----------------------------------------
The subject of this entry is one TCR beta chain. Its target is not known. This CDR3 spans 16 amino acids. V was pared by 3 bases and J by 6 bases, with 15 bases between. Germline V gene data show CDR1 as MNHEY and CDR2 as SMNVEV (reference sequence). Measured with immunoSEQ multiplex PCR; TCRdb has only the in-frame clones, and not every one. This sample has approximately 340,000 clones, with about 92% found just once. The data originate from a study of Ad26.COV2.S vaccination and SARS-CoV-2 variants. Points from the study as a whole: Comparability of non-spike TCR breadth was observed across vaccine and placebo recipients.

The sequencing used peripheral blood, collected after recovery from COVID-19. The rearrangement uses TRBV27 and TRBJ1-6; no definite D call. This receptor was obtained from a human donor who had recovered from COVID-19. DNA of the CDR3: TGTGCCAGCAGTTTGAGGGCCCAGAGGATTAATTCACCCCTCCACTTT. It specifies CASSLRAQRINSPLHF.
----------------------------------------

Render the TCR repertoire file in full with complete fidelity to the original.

The subject of this entry is one TCR beta chain. Its target is not known. This CDR3 spans 16 amino acids. V was pared by 3 bases and J by 6 bases, with 15 bases between. Germline V gene data show CDR1 as MNHEY and CDR2 as SMNVEV (reference sequence). Measured with immunoSEQ multiplex PCR; TCRdb has only the in-frame clones, and not every one. This sample has approximately 340,000 clones, with about 92% found just once. The data originate from a study of Ad26.COV2.S vaccination and SARS-CoV-2 variants. Points from the study as a whole: Comparability of non-spike TCR breadth was observed across vaccine and placebo recipients.

The sequencing used peripheral blood, collected after recovery from COVID-19. The rearrangement uses TRBV27 and TRBJ1-6; no definite D call. This receptor was obtained from a human donor who had recovered from COVID-19. DNA of the CDR3: TGTGCCAGCAGTTTGAGGGCCCAGAGGATTAATTCACCCCTCCACTTT. It specifies CASSLRAQRINSPLHF.